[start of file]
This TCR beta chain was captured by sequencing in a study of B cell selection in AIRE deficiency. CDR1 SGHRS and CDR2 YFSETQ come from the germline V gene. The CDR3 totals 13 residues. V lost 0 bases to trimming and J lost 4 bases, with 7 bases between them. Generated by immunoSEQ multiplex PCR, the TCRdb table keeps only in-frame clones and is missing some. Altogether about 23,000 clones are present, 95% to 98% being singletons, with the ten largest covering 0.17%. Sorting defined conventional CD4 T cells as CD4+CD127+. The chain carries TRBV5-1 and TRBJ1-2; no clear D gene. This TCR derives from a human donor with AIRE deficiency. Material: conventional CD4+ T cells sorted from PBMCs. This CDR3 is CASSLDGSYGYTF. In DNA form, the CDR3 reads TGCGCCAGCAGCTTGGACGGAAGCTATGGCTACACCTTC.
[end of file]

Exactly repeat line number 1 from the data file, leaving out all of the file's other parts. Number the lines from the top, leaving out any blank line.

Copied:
This TCR beta chain was captured by sequencing in a study of B cell selection in AIRE deficiency. CDR1 SGHRS and CDR2 YFSETQ come from the germline V gene. The CDR3 totals 13 residues. V lost 0 bases to trimming and J lost 4 bases, with 7 bases between them. Generated by immunoSEQ multiplex PCR, the TCRdb table keeps only in-frame clones and is missing some. Altogether about 23,000 clones are present, 95% to 98% being singletons, with the ten largest covering 0.17%. Sorting defined conventional CD4 T cells as CD4+CD127+. The chain carries TRBV5-1 and TRBJ1-2; no clear D gene. This TCR derives from a human donor with AIRE deficiency. Material: conventional CD4+ T cells sorted from PBMCs. This CDR3 is CASSLDGSYGYTF. In DNA form, the CDR3 reads TGCGCCAGCAGCTTGGACGGAAGCTATGGCTACACCTTC.